Gender Inequality Has Reached the Walls of EAB

By: Veronica Streibel-May with the help of EAB staff

In honour of International Women’s Day this month the 8th of March I felt like we needed to remind ourselves of how important it is to acknowledge the differences amongst us and how we may find common ground. How an issue like gender inequality can unite us to fight together for so we may live in a better society. Alone we will accomplish nothing. Together we can raise awareness and initiate a pathway where change is encouraged instead of feared. So where do we look in times of uncertainty? Our role models. Thankfully in our EAB community we have so many. Teachers do everything they can to inspire us and have endless stories and experiences to share. The things they have to say really make you realize that the world can be brutal but there is light at the end of the tunnel. Please let reponses motivate you and trigger a wish for change. So with that being said, here are some questions I posed to them regarding their perspectives on gender equality:

Can you name and describe an event in your life or professional career where you have been treated unfairly because you are a woman/man?

“One event that comes to mind was when Ms. Bree was being treated in a condescending manner by an airline employee. The most glaring example was when the man called her “baby.”  The moment I arrived, the man’s demeanor changed completely and he became much more respectful in his tone and posture.  It was a clear example where a woman is treated a certain way in a stressful situation and the man is treated differently.  I handled the situation by sternly showing my disapproval with the man’s behavior.  I am sure my size helped a bit.  I don’t think there is anything I could have changed in the exchange but the episode did reinforce with clarity the difference in how men and women are treated in society. “ – David Bair 

“In sports, men have always been treated better than women. That is a fact but there have been positive changes. In the United States, there have been advancements since the Educational Amendments of 1972 when Title XI was passed as a federal civil law. The life of an Athletics Director in Mexico for multiple years opened my eyes to situations of ‘machismo’ actions.  Also, here in Brazil, I can see these ‘machismo’ acts sometimes in the culture. I can also see improvements being made in Brazil as opposed to other countries (Women’s Soccer on equal pay). I do not support this ‘machismo’ culture and there is needed room for improvement.” – John Powell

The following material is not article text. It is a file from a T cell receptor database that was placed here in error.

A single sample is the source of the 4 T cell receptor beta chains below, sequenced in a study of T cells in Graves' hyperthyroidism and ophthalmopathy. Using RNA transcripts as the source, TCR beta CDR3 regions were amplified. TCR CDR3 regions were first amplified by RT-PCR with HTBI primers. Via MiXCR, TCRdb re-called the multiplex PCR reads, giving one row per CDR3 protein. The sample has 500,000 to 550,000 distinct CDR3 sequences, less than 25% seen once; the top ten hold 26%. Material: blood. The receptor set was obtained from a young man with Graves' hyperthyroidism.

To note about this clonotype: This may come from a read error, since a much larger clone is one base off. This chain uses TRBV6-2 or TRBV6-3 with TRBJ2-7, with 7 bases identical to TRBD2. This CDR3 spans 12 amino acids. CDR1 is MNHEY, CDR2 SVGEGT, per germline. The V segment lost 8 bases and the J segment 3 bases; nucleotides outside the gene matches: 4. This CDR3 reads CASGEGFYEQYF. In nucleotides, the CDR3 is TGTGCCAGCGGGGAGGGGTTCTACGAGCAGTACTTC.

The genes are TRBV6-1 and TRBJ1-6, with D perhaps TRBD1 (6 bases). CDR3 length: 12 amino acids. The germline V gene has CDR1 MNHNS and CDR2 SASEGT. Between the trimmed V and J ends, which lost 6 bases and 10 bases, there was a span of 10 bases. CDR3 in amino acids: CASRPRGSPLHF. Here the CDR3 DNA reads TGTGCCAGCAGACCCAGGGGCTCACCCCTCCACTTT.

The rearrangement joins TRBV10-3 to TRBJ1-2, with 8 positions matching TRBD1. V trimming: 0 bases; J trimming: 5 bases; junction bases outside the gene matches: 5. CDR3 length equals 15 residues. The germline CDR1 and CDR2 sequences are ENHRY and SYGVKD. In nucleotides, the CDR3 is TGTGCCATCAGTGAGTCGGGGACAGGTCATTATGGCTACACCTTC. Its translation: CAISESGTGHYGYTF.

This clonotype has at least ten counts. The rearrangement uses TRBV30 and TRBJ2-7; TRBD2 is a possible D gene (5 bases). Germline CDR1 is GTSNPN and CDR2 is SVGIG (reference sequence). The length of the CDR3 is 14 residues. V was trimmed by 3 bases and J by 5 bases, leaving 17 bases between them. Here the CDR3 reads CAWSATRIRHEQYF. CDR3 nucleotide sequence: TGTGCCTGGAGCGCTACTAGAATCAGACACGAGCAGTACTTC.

When I was 18 back in 1998, and only 10 days away from my final Big 4 after a lifetime at Graded, I sustained a severe knee injury in a scrimmage that ruined my soccer career. A defining moment that brought to light the patriarchy in Brazil was when my mom took me to the ER at one of the best hospitals in all of Latin America, and the doctor that saw me told my mom “Well of course she got injured. What were you thinking in allowing her to play a man’s sport?” My mom and I were both furious. She was caught off guard but told him that women were allowed to play soccer too. She later filed a complaint at the hospital. To be honest, I have no idea what came of it, but my mom was always planting showing me how women are powerful.  Another instance was when I coached girls futsal at Graded. My girls futsal team won five gold consecutive medals at Big 4, in the most exhilarating and challenging games. However, after the second victory, I questioned the fact that they only allowed the girls to play on the smaller court (the one used for volleyball) instead of on the big court where the boys played. I also questioned why the boys’ games were always the last games of the tournament. They responded that the girls were unable to run for as long as boys on the big court, and that the boys’ games were more fun and engaging thus should be the final game of the tournament. Luckily, I had several other women coaches who put up a fight with me and for girls in general. We argued that not only were the girls’ games more entertaining, but that girls had the same, if not more, determination and stamina than the boys. Needless to say, we won! We got what we wanted. All futsal teams got to play on the big court and the final game alternated yearly between boys and girls. Mind you, that wasn’t that long ago. I’m talking 2010. But every small victory we get is a step in the right direction.” -Biana Bree 

When he would do “normal” activities with his kids like going to the park or playground, he would be complemented by others who saw him as an amazing dad (not to say that he wasn’t but they would go out of their way to applaud him).They would say things like “you’re such a good dad”. His wife on the other hand never received any comments of the sort. People expect a woman to do motherly things however when a dad does the exact same thing people are surprised and feel the need to almost congratulate this action. -Summary from Andrew Jones

“Yes, in my very early days as a school leader, I applied for a new job while I was on maternity leave with my son. At the interview I was asked multiple questions about how I would “manage my work” now that I was a young mother. They even asked me how I thought it would look to the wider school community, if the Board employed a working mother. I did not get the job and I still believe that the fact that I was a woman and a mother went against me. An older man got the position.